Sunday, April 08, 2007

CD REVIEW: Dwight Yoakam's "Guitars, Cadillacs, Etc., Etc." (Deluxe Remastered Edition)

Label: Rhino Records

Twenty years ago, Mr. Dwight Yoakam blessed us with his debut album Guitars, Cadillacs, Etc., Etc. Some said then that he was too rock and roll for country radio. Looking back, ironically, he was probably too COUNTRY for country radio. The album was pure classic honky tonk, with blazing fiddles, and hard core 1950’s bar room soul. Starting with the hit cover of Johnny Horton’s immortal country anthem “Honky Tonk Man” through a cover of songwriting master Harlan Howard’s “Heartaches By the Number,” with plenty of country goodness in between, Yoakam immediately established that he was a force to be reckoned with… whether Nashville liked it or not.

That was 1986. In 2006, Rhino Records, in a partnership with Reprise, released the 20th anniversary edition of Yoakam’s classic debut. To hardcore Dwight fans, it would have been incredible just to have the album’s wonderful songs remastered and given the superior sound quality they deserved. Well, Rhino certainly delivered in that respect. However, to this reviewer’s delight, the label gave us so much more. Not only are we given a remastered Guitars, Cadillacs, but also Yoakam’s first ten demos recorded in 1981, and a live show recorded at the Roxy in 1986. The demos were previously released on the Reprise Please Baby: The Warner Bros. Years box set, but a vast majority of the live show has never seen an official release. It is an irresistible package, even for those who own the original issue of the album.

As one listens to Yoakam’s 1981 demos, one cannot help but wonder how in the hell did no one sign this guy? Among the demos are songs from Guitars, Cadillacs and, with the exception of the still unreleased “Please Daddy,” songs that would appear on Dwight’s future records, such as the classic weeper “I Sang Dixie.” It must be said that these are not your usual demos. Combined, the 1981 demos could have not only been one hell of a country record, but a greatest hits record for most artists. They are true treasures to experience, and make it very clear that Dwight Yoakam was a very special artist from the beginning, even if the country music industry failed to notice.

After the demos on Disc 1 end, the classic album begins to play. Guitars, Cadillacs has never sounded better, and it still sounds as fresh as it did in 1986. It’s proof that hard core honky tonk never goes out of style. In case some readers have never actually heard the album, it’s a ten song powerhouse of solid country gold. It’s all here. Along with Horton’s “Honky Tonk Man” and Howard’s “Heartaches By the Number,” Yoakam also provides listeners with an outstanding honky tonk version of Johnny Cash’s “Ring of Fire.” He penned the remaining seven songs himself, and they display his amazing country songwriting talent.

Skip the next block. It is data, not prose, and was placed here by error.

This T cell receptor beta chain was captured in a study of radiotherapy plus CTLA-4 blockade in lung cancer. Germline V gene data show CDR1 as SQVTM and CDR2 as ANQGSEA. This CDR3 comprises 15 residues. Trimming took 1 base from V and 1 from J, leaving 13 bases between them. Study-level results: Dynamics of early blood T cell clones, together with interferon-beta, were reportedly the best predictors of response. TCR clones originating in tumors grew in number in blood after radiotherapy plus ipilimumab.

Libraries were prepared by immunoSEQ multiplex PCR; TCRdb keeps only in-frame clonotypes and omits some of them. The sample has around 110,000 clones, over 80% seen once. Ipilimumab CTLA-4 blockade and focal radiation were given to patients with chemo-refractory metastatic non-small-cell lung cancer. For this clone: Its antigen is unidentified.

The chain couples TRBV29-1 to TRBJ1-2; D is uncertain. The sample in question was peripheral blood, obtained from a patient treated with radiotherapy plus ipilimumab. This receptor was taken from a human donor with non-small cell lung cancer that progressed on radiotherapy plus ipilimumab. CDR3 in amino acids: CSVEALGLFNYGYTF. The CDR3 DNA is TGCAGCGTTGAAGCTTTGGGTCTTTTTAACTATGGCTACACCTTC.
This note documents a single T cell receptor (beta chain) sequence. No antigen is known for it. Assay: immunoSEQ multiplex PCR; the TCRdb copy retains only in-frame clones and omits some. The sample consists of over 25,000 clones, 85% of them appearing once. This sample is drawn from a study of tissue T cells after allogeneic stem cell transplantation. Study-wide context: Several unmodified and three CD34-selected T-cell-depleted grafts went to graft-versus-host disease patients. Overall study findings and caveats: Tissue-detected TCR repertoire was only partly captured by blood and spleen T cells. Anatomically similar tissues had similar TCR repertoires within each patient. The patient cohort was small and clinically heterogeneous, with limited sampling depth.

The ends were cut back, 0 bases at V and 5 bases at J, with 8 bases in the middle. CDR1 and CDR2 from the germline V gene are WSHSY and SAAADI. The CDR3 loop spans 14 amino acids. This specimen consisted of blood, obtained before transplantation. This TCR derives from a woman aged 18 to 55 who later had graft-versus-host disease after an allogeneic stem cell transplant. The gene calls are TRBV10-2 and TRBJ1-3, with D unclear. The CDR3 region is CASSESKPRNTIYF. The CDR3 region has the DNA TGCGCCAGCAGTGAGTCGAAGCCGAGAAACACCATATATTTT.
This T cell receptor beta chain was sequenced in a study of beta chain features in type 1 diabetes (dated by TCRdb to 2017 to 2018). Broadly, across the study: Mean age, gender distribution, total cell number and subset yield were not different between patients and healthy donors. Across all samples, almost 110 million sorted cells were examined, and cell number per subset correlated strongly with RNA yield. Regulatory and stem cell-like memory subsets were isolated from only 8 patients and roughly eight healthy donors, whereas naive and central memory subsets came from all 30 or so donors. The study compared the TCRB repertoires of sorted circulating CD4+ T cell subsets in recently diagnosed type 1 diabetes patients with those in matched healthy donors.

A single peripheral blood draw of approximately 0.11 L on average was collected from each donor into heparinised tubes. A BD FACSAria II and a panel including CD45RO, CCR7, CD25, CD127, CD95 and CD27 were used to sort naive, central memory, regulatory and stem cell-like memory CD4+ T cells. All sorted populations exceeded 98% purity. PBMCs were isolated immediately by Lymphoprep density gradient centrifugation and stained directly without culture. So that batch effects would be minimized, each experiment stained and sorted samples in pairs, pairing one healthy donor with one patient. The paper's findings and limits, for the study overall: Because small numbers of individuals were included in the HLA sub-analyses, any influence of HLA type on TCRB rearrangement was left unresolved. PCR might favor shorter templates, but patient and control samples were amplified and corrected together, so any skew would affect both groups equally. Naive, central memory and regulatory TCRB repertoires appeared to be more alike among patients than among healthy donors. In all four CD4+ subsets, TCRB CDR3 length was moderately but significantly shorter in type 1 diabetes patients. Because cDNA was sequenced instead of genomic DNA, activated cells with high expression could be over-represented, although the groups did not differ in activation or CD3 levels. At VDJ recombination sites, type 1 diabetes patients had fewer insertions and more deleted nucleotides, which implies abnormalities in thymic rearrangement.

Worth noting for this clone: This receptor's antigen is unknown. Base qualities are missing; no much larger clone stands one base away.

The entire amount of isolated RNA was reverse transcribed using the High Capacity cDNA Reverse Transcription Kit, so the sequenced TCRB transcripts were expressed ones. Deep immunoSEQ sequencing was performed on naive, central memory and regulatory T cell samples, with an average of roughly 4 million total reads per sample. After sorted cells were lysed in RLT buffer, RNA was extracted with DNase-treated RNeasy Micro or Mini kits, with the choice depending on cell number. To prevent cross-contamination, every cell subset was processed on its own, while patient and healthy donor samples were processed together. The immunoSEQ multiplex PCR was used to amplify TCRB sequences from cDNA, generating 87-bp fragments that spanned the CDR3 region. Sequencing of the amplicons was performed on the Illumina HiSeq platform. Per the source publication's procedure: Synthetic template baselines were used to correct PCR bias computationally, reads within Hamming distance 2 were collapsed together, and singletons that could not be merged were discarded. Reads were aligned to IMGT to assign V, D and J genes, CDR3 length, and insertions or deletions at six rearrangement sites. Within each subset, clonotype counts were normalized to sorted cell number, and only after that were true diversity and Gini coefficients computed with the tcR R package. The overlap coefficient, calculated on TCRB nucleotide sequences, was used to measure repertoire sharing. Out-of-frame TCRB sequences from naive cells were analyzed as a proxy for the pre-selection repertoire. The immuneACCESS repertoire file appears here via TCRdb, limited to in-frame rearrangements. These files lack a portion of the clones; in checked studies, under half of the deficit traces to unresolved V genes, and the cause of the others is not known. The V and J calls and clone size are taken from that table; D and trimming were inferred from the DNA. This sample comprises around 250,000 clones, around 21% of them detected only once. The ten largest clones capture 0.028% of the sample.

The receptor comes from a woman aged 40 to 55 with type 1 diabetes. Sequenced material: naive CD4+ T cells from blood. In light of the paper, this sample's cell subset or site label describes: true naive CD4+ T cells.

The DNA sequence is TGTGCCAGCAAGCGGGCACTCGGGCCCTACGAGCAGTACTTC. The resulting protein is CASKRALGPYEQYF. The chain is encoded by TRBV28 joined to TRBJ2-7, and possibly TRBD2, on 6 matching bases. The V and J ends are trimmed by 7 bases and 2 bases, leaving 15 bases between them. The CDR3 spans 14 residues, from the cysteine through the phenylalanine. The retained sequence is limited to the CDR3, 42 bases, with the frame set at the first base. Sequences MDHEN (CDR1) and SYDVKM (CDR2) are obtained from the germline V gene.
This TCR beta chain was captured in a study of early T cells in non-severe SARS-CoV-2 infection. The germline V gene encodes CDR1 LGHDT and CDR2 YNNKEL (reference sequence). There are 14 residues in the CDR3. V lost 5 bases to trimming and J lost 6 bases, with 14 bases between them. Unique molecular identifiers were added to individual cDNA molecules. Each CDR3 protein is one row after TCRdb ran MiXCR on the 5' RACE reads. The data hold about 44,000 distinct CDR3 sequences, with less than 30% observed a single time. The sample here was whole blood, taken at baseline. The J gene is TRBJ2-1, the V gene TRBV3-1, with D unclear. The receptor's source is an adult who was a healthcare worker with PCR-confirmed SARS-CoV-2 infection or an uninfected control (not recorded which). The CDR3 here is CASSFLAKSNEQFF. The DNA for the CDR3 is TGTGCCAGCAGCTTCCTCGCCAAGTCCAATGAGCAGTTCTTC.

In addition to the songwriting brilliance and Dwight’s always-incredible vocals, the album has also become legendary due to its diversity. It’s one of the very few contestants for “the all-time perfect country album.” All of the elements of real country music are present. You have honky tonk numbers (the bar room rambler’s warning to women “I’ll Be Gone”). You have tales of broken hearts (the tear-commanding “It Won’t Hurt” and the lament “South of Cincinnati”). You even have references to the Great Beyond (the pledge of love for both the Lord and Kentucky “Bury Me” and the desperate plea “Miner’s Prayer”). Finally, you have the now-legendary title-track, which combines all of the previously mentioned elements into a celebration of country music. During his long and illustrious career, even though Yoakam has matched the quality of Guitars, Cadillacs on a couple of occasions, he has never outdone it. This is a testament to how truly wonderful the record is.

This, of course, all leads to the second disc… the live Roxy show. Most Dwight fans already know how good Guitars, Cadillacs is. Diehard fans may even already have the box set with the demos. However, the entire Roxy show, never before released in its entirety, provides a thrill for all fans. And it is indeed one hell of a thrill. A still young Yoakam completely takes over the stage of the famous rock and roll club with his brand of “old hillbilly stuff,” and the crowd is more than happy to go along for the ride. The sound quality of the live recording is incredible, and Yoakam is full of energy as he rips through a set list of outstanding covers and originals. Highlights include outstanding versions of “Honky Tonk Man,” “Guitars, Cadillacs,” two excellent Bill Monroe covers (“Can’t You Hear Me Calling” and “Rocky Road Blues”), and a flat-out rocking version of Hank Williams’ “My Bucket’s Got a Hole in It.” If the first two parts of the re-release weren’t enough to make one want to buy it, this live show is one damn strong final selling point. It completes the Guitars, Cadillacs experience.

It is a little strange that Rhino and Reprise decided to put both the demos and album on the same disc. In a perfect world, this set would be 3 discs, with each part being kept separate. However, it was probably released this way to save folks money, which is completely understandable. This one very minor complaint aside, the decision to buy the re-release is a no-brainer. Containing something for everyone, fans should only hope that the rest of Yoakam’s catalog is given similar treatment. The title of “Deluxe Edition” well-deserved, the 20th Anniversary issue of Guitars, Cadillacs is a winner in every respect.

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